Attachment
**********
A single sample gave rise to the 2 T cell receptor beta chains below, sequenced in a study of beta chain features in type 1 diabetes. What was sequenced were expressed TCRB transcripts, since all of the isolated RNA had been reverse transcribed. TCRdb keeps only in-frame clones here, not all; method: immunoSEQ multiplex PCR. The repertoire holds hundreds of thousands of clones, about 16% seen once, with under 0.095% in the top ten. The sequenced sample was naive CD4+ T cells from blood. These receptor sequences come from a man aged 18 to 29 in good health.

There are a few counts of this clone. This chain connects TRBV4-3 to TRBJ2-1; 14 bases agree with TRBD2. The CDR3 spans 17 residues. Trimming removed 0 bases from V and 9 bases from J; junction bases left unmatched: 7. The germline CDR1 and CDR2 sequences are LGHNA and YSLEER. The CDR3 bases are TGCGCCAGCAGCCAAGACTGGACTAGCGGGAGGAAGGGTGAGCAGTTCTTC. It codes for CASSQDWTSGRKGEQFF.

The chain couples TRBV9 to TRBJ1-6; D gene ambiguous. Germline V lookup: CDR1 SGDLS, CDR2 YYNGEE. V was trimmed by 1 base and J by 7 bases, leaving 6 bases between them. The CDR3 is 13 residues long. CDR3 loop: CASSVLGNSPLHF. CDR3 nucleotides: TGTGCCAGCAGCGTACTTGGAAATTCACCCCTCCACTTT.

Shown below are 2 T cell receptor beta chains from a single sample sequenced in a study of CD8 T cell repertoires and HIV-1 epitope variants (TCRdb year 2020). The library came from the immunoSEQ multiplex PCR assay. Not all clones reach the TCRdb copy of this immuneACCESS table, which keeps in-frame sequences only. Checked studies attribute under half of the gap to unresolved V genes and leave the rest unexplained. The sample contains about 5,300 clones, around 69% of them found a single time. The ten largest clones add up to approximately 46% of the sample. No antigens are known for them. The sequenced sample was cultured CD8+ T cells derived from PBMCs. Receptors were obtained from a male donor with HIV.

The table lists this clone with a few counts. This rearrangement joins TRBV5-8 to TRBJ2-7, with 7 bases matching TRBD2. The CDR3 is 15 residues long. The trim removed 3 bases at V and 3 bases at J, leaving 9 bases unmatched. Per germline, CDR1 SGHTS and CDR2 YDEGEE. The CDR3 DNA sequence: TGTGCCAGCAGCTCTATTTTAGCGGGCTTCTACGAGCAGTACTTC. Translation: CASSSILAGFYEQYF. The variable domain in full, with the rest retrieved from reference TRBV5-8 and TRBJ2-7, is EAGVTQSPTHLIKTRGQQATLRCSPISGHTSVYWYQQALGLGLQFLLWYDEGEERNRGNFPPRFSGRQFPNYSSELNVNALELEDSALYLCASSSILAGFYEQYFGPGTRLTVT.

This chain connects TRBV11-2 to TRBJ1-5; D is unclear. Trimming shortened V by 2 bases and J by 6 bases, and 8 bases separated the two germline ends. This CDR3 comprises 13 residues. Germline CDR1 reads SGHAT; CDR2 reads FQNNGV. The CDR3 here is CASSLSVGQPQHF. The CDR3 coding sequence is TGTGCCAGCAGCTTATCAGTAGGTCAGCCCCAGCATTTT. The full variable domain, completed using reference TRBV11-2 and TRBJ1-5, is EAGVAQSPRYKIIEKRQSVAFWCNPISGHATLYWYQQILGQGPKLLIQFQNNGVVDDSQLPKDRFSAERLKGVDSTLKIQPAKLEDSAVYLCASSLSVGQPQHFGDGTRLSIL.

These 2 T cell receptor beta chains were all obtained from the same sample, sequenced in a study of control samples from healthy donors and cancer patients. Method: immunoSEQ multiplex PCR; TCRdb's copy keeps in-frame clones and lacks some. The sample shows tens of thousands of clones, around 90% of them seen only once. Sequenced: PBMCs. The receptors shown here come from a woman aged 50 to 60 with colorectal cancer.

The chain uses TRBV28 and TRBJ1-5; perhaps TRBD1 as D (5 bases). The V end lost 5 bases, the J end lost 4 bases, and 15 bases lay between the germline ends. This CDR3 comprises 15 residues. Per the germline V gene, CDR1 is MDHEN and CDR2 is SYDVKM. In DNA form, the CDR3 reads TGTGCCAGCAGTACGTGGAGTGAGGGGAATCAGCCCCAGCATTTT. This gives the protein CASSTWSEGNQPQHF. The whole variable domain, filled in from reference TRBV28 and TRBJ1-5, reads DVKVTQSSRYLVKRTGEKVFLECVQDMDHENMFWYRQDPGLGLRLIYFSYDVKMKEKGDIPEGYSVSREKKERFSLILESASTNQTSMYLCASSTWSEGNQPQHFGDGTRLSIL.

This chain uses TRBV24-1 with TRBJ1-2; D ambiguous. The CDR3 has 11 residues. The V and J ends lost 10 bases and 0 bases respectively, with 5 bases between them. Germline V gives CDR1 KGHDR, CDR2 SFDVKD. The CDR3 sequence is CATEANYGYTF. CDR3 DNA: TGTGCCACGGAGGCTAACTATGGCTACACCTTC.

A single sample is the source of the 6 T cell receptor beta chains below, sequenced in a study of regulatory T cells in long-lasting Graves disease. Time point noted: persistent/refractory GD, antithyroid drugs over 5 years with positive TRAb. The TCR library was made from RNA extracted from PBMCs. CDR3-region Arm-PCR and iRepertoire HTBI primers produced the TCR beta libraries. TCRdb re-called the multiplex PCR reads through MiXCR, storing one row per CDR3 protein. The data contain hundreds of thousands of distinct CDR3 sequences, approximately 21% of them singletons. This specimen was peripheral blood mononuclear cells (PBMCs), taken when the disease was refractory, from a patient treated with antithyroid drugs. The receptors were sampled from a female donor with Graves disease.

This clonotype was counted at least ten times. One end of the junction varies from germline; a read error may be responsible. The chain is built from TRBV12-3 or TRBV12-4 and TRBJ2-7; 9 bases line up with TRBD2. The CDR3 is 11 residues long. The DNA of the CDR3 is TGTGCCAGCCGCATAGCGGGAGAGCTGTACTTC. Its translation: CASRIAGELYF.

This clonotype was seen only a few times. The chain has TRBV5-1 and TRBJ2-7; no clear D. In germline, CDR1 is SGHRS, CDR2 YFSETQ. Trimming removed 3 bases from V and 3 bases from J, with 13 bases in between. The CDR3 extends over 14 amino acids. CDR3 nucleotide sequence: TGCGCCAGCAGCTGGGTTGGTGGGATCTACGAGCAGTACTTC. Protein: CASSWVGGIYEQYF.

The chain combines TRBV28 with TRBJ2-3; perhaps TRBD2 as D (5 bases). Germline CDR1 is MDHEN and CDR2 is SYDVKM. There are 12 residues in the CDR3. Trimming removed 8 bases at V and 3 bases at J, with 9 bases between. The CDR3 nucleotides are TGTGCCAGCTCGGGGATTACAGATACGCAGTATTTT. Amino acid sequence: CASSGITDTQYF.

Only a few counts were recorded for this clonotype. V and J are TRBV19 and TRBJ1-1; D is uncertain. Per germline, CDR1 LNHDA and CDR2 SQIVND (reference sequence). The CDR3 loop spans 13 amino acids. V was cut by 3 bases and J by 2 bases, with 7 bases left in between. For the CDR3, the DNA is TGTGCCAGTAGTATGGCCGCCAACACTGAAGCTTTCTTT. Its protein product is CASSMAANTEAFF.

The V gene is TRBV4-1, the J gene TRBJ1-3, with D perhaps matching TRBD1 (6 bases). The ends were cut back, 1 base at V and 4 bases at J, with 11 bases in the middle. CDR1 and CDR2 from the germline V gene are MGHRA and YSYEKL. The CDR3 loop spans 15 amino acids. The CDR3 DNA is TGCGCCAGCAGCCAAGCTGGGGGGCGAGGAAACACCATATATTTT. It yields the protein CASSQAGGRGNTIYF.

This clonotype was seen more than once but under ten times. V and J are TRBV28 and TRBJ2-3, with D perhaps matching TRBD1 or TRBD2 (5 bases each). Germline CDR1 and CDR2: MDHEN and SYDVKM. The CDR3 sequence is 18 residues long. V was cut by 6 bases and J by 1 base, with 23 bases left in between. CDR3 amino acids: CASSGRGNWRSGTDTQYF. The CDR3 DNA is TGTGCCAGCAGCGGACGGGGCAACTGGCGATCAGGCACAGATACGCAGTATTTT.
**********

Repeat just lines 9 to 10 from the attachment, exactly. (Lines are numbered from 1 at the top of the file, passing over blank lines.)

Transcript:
This chain uses TRBV24-1 with TRBJ1-2; D ambiguous. The CDR3 has 11 residues. The V and J ends lost 10 bases and 0 bases respectively, with 5 bases between them. Germline V gives CDR1 KGHDR, CDR2 SFDVKD. The CDR3 sequence is CATEANYGYTF. CDR3 DNA: TGTGCCACGGAGGCTAACTATGGCTACACCTTC.

A single sample is the source of the 6 T cell receptor beta chains below, sequenced in a study of regulatory T cells in long-lasting Graves disease. Time point noted: persistent/refractory GD, antithyroid drugs over 5 years with positive TRAb. The TCR library was made from RNA extracted from PBMCs. CDR3-region Arm-PCR and iRepertoire HTBI primers produced the TCR beta libraries. TCRdb re-called the multiplex PCR reads through MiXCR, storing one row per CDR3 protein. The data contain hundreds of thousands of distinct CDR3 sequences, approximately 21% of them singletons. This specimen was peripheral blood mononuclear cells (PBMCs), taken when the disease was refractory, from a patient treated with antithyroid drugs. The receptors were sampled from a female donor with Graves disease.